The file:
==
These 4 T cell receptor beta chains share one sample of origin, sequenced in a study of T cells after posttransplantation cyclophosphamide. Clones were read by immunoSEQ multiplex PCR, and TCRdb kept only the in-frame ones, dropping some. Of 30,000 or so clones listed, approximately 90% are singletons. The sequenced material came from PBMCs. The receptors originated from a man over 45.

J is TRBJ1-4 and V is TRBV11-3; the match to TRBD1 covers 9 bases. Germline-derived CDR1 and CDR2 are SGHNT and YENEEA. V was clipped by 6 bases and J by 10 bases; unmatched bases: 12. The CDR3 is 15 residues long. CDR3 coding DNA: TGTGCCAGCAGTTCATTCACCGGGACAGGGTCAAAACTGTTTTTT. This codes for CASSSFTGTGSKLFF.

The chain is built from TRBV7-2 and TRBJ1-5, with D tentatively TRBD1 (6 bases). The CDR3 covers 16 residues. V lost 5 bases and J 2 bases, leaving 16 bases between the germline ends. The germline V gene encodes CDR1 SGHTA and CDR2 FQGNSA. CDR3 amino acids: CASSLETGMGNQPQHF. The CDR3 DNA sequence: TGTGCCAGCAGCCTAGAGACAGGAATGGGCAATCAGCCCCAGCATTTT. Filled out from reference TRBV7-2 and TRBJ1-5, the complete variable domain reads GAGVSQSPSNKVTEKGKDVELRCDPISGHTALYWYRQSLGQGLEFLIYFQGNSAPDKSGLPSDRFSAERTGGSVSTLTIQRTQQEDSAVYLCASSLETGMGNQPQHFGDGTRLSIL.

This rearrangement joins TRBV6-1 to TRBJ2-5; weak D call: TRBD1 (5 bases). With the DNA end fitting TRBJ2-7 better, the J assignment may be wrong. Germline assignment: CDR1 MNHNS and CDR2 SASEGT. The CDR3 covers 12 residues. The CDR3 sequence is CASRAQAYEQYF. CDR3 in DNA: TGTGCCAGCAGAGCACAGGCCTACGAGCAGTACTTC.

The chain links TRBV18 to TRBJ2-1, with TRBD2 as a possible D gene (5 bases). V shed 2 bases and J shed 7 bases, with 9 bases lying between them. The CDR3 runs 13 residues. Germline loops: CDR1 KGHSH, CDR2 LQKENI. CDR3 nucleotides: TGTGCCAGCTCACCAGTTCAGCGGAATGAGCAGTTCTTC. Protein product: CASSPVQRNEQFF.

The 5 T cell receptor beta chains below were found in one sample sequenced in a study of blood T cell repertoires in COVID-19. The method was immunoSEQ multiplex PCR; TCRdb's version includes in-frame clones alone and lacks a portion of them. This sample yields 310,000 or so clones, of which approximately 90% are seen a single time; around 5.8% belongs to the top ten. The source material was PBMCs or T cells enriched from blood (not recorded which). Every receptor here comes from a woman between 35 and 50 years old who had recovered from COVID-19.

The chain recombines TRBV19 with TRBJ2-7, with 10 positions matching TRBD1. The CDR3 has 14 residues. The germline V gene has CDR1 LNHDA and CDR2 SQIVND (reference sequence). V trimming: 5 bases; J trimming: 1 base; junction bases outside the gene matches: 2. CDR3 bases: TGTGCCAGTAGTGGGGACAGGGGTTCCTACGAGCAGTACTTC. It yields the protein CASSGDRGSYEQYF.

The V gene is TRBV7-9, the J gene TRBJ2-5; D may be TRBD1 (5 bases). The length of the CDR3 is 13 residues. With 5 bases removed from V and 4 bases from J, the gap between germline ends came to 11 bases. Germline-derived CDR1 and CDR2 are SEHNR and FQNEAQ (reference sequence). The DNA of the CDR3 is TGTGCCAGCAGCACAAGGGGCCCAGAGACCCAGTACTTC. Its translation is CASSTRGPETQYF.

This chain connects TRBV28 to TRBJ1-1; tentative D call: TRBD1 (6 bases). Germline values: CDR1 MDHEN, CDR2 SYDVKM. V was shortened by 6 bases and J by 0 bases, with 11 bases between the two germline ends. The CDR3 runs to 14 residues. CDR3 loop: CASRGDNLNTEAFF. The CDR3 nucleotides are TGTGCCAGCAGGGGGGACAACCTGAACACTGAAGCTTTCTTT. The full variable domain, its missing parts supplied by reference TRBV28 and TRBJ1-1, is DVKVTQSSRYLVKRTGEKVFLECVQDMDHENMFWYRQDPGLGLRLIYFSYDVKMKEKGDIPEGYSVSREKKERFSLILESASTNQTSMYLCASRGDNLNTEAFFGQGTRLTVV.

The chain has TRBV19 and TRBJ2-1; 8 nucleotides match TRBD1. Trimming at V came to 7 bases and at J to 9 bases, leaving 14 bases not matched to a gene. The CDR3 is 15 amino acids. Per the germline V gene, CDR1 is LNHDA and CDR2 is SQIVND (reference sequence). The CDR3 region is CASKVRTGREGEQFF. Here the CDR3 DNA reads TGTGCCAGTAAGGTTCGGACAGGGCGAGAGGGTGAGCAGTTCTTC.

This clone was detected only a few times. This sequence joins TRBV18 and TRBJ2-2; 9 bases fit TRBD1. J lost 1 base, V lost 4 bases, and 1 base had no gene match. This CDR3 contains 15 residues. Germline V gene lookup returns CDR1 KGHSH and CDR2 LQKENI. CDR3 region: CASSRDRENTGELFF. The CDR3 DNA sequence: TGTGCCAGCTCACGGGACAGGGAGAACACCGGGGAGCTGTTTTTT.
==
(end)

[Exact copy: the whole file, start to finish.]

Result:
These 4 T cell receptor beta chains share one sample of origin, sequenced in a study of T cells after posttransplantation cyclophosphamide. Clones were read by immunoSEQ multiplex PCR, and TCRdb kept only the in-frame ones, dropping some. Of 30,000 or so clones listed, approximately 90% are singletons. The sequenced material came from PBMCs. The receptors originated from a man over 45.

J is TRBJ1-4 and V is TRBV11-3; the match to TRBD1 covers 9 bases. Germline-derived CDR1 and CDR2 are SGHNT and YENEEA. V was clipped by 6 bases and J by 10 bases; unmatched bases: 12. The CDR3 is 15 residues long. CDR3 coding DNA: TGTGCCAGCAGTTCATTCACCGGGACAGGGTCAAAACTGTTTTTT. This codes for CASSSFTGTGSKLFF.

The chain is built from TRBV7-2 and TRBJ1-5, with D tentatively TRBD1 (6 bases). The CDR3 covers 16 residues. V lost 5 bases and J 2 bases, leaving 16 bases between the germline ends. The germline V gene encodes CDR1 SGHTA and CDR2 FQGNSA. CDR3 amino acids: CASSLETGMGNQPQHF. The CDR3 DNA sequence: TGTGCCAGCAGCCTAGAGACAGGAATGGGCAATCAGCCCCAGCATTTT. Filled out from reference TRBV7-2 and TRBJ1-5, the complete variable domain reads GAGVSQSPSNKVTEKGKDVELRCDPISGHTALYWYRQSLGQGLEFLIYFQGNSAPDKSGLPSDRFSAERTGGSVSTLTIQRTQQEDSAVYLCASSLETGMGNQPQHFGDGTRLSIL.

This rearrangement joins TRBV6-1 to TRBJ2-5; weak D call: TRBD1 (5 bases). With the DNA end fitting TRBJ2-7 better, the J assignment may be wrong. Germline assignment: CDR1 MNHNS and CDR2 SASEGT. The CDR3 covers 12 residues. The CDR3 sequence is CASRAQAYEQYF. CDR3 in DNA: TGTGCCAGCAGAGCACAGGCCTACGAGCAGTACTTC.

The chain links TRBV18 to TRBJ2-1, with TRBD2 as a possible D gene (5 bases). V shed 2 bases and J shed 7 bases, with 9 bases lying between them. The CDR3 runs 13 residues. Germline loops: CDR1 KGHSH, CDR2 LQKENI. CDR3 nucleotides: TGTGCCAGCTCACCAGTTCAGCGGAATGAGCAGTTCTTC. Protein product: CASSPVQRNEQFF.

The 5 T cell receptor beta chains below were found in one sample sequenced in a study of blood T cell repertoires in COVID-19. The method was immunoSEQ multiplex PCR; TCRdb's version includes in-frame clones alone and lacks a portion of them. This sample yields 310,000 or so clones, of which approximately 90% are seen a single time; around 5.8% belongs to the top ten. The source material was PBMCs or T cells enriched from blood (not recorded which). Every receptor here comes from a woman between 35 and 50 years old who had recovered from COVID-19.

The chain recombines TRBV19 with TRBJ2-7, with 10 positions matching TRBD1. The CDR3 has 14 residues. The germline V gene has CDR1 LNHDA and CDR2 SQIVND (reference sequence). V trimming: 5 bases; J trimming: 1 base; junction bases outside the gene matches: 2. CDR3 bases: TGTGCCAGTAGTGGGGACAGGGGTTCCTACGAGCAGTACTTC. It yields the protein CASSGDRGSYEQYF.

The V gene is TRBV7-9, the J gene TRBJ2-5; D may be TRBD1 (5 bases). The length of the CDR3 is 13 residues. With 5 bases removed from V and 4 bases from J, the gap between germline ends came to 11 bases. Germline-derived CDR1 and CDR2 are SEHNR and FQNEAQ (reference sequence). The DNA of the CDR3 is TGTGCCAGCAGCACAAGGGGCCCAGAGACCCAGTACTTC. Its translation is CASSTRGPETQYF.

This chain connects TRBV28 to TRBJ1-1; tentative D call: TRBD1 (6 bases). Germline values: CDR1 MDHEN, CDR2 SYDVKM. V was shortened by 6 bases and J by 0 bases, with 11 bases between the two germline ends. The CDR3 runs to 14 residues. CDR3 loop: CASRGDNLNTEAFF. The CDR3 nucleotides are TGTGCCAGCAGGGGGGACAACCTGAACACTGAAGCTTTCTTT. The full variable domain, its missing parts supplied by reference TRBV28 and TRBJ1-1, is DVKVTQSSRYLVKRTGEKVFLECVQDMDHENMFWYRQDPGLGLRLIYFSYDVKMKEKGDIPEGYSVSREKKERFSLILESASTNQTSMYLCASRGDNLNTEAFFGQGTRLTVV.

The chain has TRBV19 and TRBJ2-1; 8 nucleotides match TRBD1. Trimming at V came to 7 bases and at J to 9 bases, leaving 14 bases not matched to a gene. The CDR3 is 15 amino acids. Per the germline V gene, CDR1 is LNHDA and CDR2 is SQIVND (reference sequence). The CDR3 region is CASKVRTGREGEQFF. Here the CDR3 DNA reads TGTGCCAGTAAGGTTCGGACAGGGCGAGAGGGTGAGCAGTTCTTC.

This clone was detected only a few times. This sequence joins TRBV18 and TRBJ2-2; 9 bases fit TRBD1. J lost 1 base, V lost 4 bases, and 1 base had no gene match. This CDR3 contains 15 residues. Germline V gene lookup returns CDR1 KGHSH and CDR2 LQKENI. CDR3 region: CASSRDRENTGELFF. The CDR3 DNA sequence: TGTGCCAGCTCACGGGACAGGGAGAACACCGGGGAGCTGTTTTTT.